Rone took the phone back and typed with his stylus as quickly as he could. He wished, for the millionth time, that fur-covered fingertips didn’t prevent him from using a touchscreen. It’s cooler down there, which means I’ll shed less. It’s more private. And you won’t get as much hair floating around. We could move the basement stuff up to my room.

Mom read his phone, then shook her head. “You wouldn’t be able to move all that stuff out of the basement up to your room. Those doctors said you shouldn’t be lifting heavy things right now.”

Rone rolled his eyes. The scientists weren’t sure if his back would be able to take a lot of strain. The spines of rabbits were fairly sturdy, but had a tendency to break if they struggled too hard. The fact was no one had any idea how Rone’s body worked, even him. This was all completely uncharted territory.

I’ll be fine, Rone wrote. Besides, I can get Neek to help me.

“When?” Mom snorted, she gave the phone back to him and began sweeping again. “She’s not going to help you move furniture after she gets off work. You’re lying to yourself if you think she is.”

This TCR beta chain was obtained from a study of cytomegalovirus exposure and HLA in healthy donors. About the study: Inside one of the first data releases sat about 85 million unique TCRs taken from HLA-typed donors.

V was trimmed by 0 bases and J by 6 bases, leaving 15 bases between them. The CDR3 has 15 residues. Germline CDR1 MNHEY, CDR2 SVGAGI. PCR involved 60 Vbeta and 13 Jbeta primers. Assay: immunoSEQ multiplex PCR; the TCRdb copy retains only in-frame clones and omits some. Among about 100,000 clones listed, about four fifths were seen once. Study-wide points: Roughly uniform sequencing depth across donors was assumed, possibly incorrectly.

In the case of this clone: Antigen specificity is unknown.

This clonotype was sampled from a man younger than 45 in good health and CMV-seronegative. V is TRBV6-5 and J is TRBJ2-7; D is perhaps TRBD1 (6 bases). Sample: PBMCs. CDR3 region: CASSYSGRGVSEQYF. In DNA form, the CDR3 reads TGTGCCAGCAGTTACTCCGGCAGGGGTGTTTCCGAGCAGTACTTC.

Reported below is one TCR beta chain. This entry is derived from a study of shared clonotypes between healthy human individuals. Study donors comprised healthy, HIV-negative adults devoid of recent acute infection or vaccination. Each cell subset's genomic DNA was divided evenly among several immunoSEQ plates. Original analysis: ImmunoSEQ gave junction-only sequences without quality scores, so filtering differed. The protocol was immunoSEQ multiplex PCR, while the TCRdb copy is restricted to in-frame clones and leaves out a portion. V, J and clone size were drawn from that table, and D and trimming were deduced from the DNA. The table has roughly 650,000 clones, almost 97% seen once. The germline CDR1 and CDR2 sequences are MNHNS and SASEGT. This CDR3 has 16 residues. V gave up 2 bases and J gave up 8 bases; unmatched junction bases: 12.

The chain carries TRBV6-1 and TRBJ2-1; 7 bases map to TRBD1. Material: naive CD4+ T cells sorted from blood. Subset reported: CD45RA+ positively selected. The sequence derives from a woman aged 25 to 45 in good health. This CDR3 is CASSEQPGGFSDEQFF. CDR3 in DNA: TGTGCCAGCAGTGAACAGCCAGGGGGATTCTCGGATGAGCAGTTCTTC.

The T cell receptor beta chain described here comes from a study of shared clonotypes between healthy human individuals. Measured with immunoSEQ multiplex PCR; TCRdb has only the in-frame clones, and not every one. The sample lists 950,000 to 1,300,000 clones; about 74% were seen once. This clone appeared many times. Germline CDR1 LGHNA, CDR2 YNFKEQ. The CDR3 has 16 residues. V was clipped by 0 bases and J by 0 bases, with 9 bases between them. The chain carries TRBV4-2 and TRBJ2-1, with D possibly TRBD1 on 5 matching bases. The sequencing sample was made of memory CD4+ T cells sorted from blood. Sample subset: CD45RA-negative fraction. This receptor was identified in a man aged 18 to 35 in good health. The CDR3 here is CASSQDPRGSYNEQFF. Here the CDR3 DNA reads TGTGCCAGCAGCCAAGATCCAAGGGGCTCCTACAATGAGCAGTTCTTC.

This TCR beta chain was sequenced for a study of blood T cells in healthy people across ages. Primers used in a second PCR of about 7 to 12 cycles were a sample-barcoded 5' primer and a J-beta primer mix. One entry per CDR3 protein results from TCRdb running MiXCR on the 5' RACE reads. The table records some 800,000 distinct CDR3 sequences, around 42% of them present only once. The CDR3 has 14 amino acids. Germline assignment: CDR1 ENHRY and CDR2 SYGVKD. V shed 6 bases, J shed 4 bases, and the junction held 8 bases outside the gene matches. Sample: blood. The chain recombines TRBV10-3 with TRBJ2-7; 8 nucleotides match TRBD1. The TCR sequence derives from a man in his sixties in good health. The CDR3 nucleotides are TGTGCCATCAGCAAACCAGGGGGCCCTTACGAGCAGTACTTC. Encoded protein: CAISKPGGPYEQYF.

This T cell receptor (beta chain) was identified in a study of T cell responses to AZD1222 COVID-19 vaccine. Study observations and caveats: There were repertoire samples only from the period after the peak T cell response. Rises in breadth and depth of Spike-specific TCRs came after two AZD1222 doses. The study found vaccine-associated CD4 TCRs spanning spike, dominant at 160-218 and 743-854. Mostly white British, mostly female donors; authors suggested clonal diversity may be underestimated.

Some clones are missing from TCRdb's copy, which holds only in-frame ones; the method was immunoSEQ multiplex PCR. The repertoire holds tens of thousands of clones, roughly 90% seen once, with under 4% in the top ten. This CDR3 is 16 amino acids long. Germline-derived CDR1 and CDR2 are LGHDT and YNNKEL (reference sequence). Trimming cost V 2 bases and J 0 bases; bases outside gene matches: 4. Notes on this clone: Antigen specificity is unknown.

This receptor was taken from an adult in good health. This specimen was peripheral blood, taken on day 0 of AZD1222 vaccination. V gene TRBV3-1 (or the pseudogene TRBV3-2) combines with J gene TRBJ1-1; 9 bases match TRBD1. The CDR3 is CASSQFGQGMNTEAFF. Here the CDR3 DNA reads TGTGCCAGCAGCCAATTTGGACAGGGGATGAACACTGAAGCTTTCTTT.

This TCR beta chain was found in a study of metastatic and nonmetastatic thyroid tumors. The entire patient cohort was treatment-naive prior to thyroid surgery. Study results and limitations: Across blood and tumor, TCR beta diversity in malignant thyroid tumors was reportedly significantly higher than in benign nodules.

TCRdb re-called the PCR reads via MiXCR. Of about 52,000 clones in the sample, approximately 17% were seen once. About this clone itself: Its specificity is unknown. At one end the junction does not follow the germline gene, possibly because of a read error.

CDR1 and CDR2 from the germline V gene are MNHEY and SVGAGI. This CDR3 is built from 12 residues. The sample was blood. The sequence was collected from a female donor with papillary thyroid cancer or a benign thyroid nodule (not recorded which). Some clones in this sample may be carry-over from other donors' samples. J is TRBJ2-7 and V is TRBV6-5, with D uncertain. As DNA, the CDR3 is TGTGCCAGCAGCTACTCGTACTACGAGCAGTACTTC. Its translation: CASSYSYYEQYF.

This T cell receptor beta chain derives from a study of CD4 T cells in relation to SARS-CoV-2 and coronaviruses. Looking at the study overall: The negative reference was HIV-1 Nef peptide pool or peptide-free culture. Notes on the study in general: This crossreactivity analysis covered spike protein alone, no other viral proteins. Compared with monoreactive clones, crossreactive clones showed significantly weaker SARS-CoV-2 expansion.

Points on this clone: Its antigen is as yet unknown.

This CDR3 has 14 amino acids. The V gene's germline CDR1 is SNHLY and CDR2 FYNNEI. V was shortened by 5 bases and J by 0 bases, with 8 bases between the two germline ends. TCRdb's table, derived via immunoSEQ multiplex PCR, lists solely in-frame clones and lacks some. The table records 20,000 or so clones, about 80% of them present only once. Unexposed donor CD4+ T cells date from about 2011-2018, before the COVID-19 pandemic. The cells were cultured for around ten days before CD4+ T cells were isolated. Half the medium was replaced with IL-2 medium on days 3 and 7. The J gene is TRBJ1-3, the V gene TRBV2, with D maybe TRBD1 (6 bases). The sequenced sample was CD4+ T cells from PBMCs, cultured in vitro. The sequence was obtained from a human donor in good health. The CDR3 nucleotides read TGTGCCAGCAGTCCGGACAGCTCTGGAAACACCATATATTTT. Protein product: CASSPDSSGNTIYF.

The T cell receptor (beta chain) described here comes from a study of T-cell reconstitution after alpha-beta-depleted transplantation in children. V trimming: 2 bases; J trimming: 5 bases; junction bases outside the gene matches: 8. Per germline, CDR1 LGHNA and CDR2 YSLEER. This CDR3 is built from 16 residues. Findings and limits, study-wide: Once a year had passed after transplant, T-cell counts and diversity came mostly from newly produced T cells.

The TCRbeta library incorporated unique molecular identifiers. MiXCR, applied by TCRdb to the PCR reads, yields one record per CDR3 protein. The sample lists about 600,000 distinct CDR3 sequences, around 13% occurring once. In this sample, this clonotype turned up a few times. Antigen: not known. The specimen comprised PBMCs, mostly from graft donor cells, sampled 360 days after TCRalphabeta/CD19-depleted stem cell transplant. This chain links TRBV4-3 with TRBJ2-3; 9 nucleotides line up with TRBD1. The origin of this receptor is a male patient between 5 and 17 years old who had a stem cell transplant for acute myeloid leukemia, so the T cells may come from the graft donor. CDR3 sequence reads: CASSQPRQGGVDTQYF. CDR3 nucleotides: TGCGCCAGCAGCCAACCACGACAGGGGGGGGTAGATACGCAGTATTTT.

Rone stood there, tapping at the phone with his stylus, then erasing all the things he was about to say. One advantage of being mute is you couldn’t blurt out something you would regret nearly as easily. After a few moments, Mom stopped again and sighed.

“How about we get some of those fans from the basement and put them up in your room? Maybe that would cool things down in there, OK?” She took a step towards him and put a hesitant hand on his shoulder. “I know this ain’t easy on you, being home like this after all that time. It’s rough on all of us. We just have to…get through this until things feel like normal again.”

Rone stared at her for a moment, then nodded. Mom gave him a weak smile, then went back to sweeping.